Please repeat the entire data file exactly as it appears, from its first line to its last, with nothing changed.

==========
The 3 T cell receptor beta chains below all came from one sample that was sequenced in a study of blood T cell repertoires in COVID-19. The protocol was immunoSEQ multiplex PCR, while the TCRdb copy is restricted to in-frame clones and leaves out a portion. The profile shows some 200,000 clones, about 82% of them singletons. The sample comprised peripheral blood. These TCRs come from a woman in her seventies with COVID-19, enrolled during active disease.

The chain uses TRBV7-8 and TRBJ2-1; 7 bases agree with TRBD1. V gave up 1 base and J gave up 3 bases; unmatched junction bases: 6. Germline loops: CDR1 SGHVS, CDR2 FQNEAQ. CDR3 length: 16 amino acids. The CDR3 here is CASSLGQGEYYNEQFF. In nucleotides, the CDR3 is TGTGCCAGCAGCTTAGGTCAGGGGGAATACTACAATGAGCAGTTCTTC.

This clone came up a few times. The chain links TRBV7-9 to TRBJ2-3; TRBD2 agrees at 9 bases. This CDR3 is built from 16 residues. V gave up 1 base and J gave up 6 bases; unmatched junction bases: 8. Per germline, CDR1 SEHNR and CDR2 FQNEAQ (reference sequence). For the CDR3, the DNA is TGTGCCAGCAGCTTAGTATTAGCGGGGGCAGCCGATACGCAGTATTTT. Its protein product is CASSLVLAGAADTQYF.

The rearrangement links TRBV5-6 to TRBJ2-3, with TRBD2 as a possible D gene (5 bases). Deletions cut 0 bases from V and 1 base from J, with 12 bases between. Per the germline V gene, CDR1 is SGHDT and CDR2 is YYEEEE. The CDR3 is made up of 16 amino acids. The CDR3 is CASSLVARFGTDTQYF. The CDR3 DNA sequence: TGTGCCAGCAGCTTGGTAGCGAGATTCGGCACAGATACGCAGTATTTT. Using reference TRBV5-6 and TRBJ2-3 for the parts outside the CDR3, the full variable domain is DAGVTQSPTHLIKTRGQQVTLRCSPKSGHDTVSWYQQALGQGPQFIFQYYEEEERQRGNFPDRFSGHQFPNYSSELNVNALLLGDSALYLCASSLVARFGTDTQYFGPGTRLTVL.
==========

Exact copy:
The 3 T cell receptor beta chains below all came from one sample that was sequenced in a study of blood T cell repertoires in COVID-19. The protocol was immunoSEQ multiplex PCR, while the TCRdb copy is restricted to in-frame clones and leaves out a portion. The profile shows some 200,000 clones, about 82% of them singletons. The sample comprised peripheral blood. These TCRs come from a woman in her seventies with COVID-19, enrolled during active disease.

The chain uses TRBV7-8 and TRBJ2-1; 7 bases agree with TRBD1. V gave up 1 base and J gave up 3 bases; unmatched junction bases: 6. Germline loops: CDR1 SGHVS, CDR2 FQNEAQ. CDR3 length: 16 amino acids. The CDR3 here is CASSLGQGEYYNEQFF. In nucleotides, the CDR3 is TGTGCCAGCAGCTTAGGTCAGGGGGAATACTACAATGAGCAGTTCTTC.

This clone came up a few times. The chain links TRBV7-9 to TRBJ2-3; TRBD2 agrees at 9 bases. This CDR3 is built from 16 residues. V gave up 1 base and J gave up 6 bases; unmatched junction bases: 8. Per germline, CDR1 SEHNR and CDR2 FQNEAQ (reference sequence). For the CDR3, the DNA is TGTGCCAGCAGCTTAGTATTAGCGGGGGCAGCCGATACGCAGTATTTT. Its protein product is CASSLVLAGAADTQYF.

The rearrangement links TRBV5-6 to TRBJ2-3, with TRBD2 as a possible D gene (5 bases). Deletions cut 0 bases from V and 1 base from J, with 12 bases between. Per the germline V gene, CDR1 is SGHDT and CDR2 is YYEEEE. The CDR3 is made up of 16 amino acids. The CDR3 is CASSLVARFGTDTQYF. The CDR3 DNA sequence: TGTGCCAGCAGCTTGGTAGCGAGATTCGGCACAGATACGCAGTATTTT. Using reference TRBV5-6 and TRBJ2-3 for the parts outside the CDR3, the full variable domain is DAGVTQSPTHLIKTRGQQVTLRCSPKSGHDTVSWYQQALGQGPQFIFQYYEEEERQRGNFPDRFSGHQFPNYSSELNVNALLLGDSALYLCASSLVARFGTDTQYFGPGTRLTVL.